Wyoming’s Iconic 28-Foot Neon Tumble Inn Cowboy Will Have New Home In Casper

There’s still a lot to do, but the restoration of Wyoming’s iconic 28-foot Tumble Inn neon cowboy has hit overdrive, and when finished is expected to have a prominent new permanent home in Casper.

DK
Dale Killingbeck

December 03, 20235 min read

Tumble Inn as seen in the John Margolies Roadside America photograph archive in the Library of Congress.
Tumble Inn as seen in the John Margolies Roadside America photograph archive in the Library of Congress. (Library of Congress)

CASPER — The resurrection of the 28-foot-tall neon cowboy that towered over the iconic Tumble Inn, a now-closed, once a favorite stop for anyone traveling through Wyoming along U.S. Highway 26, continues in the shop of a Casper master craftsman.

While much more restoration work remains ahead, when finished, the larger-than-life neon Wyoming landmark is likely to have a prominent new home in Casper, perhaps at the intersection of the Yellowstone Highway and Elm Street.

The cowboy’s owner Jonathan Thorne and collaborator John Huff, founder of Yellowstone Garage and a Casper entrepreneur, told Cowboy State Daily on Friday that since moving the giant neon symbol of the West and Wyoming earlier this year, one of five largest sections that make up the giant retro sign is restored.

And there’s a lot of work left.

“We got it into my shop … and the last few months I kind of hunkered down and got to work on it,” Huff said. “I’ve been experimenting with ways to make the job as simple as possible."

The easiest part — the horizontal section of the sign that rested behind the cowboy’s shoulders and displays the words “LOUNGE CAFE” — has been sandblasted, blown out with air, coated with primer inside and out and has been painted white inside and blue on the outside.

“It looks fantastic, that part of the sign,” Thorne said.

There are four more parts of the puzzle to tackle including cowboy’s hat, body, his beckoning arrow with flashing lights and the base.

  • Casper’s John Huff is leading the hands-on efforts to restore the Tumble Inn cowboy to his former glory. He found the bulbs still work when he put electricity to the arrow part of the sign.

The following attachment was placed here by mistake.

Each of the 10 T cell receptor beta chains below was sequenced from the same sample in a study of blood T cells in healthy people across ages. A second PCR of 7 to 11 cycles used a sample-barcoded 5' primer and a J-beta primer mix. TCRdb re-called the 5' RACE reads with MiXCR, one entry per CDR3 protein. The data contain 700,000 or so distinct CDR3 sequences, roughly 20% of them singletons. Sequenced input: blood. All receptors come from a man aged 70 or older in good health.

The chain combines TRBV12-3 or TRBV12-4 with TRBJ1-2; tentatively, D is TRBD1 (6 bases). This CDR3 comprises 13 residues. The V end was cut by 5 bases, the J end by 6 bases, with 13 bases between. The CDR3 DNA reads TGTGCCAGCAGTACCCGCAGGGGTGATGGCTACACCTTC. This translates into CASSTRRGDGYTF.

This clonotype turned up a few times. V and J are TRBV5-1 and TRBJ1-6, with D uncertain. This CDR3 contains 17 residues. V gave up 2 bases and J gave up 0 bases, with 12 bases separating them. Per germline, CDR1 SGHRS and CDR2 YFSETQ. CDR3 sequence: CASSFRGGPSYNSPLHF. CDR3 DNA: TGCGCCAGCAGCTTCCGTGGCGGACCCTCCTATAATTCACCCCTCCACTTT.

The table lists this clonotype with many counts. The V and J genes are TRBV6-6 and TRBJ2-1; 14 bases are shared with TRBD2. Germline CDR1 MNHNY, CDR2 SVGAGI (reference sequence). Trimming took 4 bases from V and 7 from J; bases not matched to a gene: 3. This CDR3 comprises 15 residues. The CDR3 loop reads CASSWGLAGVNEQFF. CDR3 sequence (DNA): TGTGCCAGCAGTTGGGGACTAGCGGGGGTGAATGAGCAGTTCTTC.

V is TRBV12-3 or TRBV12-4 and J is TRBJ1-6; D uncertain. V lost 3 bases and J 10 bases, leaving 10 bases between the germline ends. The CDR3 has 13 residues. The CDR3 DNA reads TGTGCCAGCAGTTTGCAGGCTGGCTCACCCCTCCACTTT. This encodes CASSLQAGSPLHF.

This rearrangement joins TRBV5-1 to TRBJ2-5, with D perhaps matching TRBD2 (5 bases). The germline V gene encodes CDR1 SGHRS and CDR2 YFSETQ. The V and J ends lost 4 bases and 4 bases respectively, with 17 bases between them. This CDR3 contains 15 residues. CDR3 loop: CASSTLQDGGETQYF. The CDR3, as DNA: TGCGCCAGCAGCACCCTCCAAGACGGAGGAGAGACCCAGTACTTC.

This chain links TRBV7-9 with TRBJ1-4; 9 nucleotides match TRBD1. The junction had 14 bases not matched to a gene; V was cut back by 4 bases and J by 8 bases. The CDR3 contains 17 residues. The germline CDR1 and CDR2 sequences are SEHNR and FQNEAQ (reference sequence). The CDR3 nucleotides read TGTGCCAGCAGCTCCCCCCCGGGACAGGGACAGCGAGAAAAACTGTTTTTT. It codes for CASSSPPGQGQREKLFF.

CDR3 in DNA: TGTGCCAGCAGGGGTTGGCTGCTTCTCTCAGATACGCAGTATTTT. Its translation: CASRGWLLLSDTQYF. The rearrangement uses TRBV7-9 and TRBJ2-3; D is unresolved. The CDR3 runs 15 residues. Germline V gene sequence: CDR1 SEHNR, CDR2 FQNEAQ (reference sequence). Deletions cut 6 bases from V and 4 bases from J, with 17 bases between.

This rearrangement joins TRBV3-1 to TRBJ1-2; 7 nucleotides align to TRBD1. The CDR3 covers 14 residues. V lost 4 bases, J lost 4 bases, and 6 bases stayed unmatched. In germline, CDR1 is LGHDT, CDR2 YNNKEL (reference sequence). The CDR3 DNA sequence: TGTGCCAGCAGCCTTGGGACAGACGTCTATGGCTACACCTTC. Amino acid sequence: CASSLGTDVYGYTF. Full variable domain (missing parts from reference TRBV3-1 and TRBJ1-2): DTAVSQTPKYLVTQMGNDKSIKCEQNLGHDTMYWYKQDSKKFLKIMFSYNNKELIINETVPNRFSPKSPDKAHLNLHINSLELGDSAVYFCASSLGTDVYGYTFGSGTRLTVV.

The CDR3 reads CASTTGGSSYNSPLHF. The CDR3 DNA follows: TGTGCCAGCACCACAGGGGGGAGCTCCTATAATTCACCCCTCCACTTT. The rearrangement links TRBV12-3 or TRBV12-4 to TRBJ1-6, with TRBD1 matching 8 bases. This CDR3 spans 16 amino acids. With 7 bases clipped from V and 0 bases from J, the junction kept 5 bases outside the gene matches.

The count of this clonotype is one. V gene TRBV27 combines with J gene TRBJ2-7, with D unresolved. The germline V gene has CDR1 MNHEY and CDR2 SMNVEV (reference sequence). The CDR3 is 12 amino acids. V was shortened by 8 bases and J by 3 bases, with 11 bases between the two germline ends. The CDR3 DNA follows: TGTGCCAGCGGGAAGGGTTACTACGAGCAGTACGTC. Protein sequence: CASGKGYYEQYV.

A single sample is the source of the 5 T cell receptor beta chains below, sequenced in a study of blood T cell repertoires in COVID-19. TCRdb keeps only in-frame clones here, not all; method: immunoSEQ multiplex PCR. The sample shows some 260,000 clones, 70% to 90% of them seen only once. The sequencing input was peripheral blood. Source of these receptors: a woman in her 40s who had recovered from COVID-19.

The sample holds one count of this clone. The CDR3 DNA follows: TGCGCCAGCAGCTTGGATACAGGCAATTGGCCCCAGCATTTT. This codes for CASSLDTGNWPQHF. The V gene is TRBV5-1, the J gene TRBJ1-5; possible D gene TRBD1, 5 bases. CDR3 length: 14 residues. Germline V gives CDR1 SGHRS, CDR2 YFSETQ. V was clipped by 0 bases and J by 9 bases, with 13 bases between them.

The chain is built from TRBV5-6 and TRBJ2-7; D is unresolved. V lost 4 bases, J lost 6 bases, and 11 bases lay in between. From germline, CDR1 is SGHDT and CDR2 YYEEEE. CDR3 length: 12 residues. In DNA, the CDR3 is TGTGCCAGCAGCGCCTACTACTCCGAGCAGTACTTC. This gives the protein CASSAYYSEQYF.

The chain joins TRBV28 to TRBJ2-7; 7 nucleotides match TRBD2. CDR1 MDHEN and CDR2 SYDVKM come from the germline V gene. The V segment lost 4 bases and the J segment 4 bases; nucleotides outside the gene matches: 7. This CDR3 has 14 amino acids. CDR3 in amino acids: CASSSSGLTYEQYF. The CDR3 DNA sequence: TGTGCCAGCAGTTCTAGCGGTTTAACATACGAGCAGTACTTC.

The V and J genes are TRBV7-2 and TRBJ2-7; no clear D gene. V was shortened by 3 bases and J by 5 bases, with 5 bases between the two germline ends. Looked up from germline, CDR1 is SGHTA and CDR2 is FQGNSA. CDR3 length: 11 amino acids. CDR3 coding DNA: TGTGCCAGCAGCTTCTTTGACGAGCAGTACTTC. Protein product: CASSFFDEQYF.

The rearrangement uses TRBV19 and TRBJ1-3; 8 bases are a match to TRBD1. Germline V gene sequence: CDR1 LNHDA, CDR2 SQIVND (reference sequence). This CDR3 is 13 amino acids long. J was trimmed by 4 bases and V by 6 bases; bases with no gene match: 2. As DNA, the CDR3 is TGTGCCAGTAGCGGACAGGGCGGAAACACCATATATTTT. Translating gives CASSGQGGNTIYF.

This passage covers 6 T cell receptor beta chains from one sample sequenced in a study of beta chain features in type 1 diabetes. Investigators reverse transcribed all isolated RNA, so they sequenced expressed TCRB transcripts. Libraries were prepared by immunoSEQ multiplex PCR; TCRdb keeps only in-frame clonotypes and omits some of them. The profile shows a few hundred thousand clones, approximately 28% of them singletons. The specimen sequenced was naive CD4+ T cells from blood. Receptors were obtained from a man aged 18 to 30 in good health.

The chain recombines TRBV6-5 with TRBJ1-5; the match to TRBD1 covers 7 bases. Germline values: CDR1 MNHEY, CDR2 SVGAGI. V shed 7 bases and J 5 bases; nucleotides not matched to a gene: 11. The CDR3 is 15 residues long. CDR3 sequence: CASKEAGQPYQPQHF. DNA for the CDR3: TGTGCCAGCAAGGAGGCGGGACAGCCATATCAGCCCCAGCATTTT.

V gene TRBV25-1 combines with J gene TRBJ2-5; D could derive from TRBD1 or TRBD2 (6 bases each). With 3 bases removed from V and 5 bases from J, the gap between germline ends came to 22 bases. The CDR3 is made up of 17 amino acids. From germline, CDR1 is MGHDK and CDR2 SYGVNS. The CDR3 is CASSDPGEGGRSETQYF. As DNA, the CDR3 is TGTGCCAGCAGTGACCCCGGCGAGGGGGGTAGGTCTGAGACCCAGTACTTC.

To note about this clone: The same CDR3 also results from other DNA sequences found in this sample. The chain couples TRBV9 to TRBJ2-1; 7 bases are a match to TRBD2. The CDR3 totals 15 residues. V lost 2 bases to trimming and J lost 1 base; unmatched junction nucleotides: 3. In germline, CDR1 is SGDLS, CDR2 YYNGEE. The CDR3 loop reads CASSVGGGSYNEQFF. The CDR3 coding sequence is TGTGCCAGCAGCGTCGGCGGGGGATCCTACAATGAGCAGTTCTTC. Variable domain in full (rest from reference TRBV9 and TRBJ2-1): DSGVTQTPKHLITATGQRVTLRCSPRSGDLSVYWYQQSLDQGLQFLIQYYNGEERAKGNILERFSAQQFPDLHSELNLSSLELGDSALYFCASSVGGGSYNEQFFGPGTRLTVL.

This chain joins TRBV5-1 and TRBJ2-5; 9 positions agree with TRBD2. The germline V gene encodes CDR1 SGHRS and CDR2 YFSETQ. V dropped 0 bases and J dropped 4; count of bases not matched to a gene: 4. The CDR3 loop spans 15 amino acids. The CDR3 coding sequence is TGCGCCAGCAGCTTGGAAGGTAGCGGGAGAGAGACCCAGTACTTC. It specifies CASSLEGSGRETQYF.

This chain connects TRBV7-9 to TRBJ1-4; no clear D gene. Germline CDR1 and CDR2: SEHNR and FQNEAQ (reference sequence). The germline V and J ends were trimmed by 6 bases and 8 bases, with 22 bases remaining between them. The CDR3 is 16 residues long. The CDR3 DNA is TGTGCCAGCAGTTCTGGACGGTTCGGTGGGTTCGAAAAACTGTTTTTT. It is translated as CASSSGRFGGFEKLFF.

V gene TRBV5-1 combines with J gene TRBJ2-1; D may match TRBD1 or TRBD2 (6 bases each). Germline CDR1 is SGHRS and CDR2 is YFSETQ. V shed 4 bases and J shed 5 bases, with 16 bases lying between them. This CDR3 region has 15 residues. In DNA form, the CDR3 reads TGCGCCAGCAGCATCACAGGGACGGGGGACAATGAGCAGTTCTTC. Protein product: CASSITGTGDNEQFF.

Casper’s John Huff is leading the hands-on efforts to restore the Tumble Inn cowboy to his former glory. He found the bulbs still work when he put electricity to the arrow part of the sign. (Dale Killingbeck, Cowboy State Daily)
  • Tentative plans call for the cowboy to remain in Casper, most likely at this intersection of Yellowstone Highway and Elm Street.
    Tentative plans call for the cowboy to remain in Casper, most likely at this intersection of Yellowstone Highway and Elm Street. (Dale Killingbeck, Cowboy State Daily)

Where Will It Stand?

While the work continues at a discreet location in Casper, but both men have been thinking a lot about where it could find a permanent home where people can enjoy the iconic Wyoming landmark. Returning it to its place in front of a closed-down and deteriorating building along that lonely stretch of highway between Casper and Shoshone on U.S Highway 20/26 is not an option.

‘Where the sign is going to go is the biggest struggle for us,” Thorne said. “When you look at that stretch of highway, there is 100 miles and if you add of up population (along the way) it is probably 100 people. Do we want to fix it up and put it on a remote stretch of highway?”

Thorne also said when they removed the sign and looked down from the top crane there was abundant evidence that the sign was a frequent and target for tossed beer bottles and rocks over the years.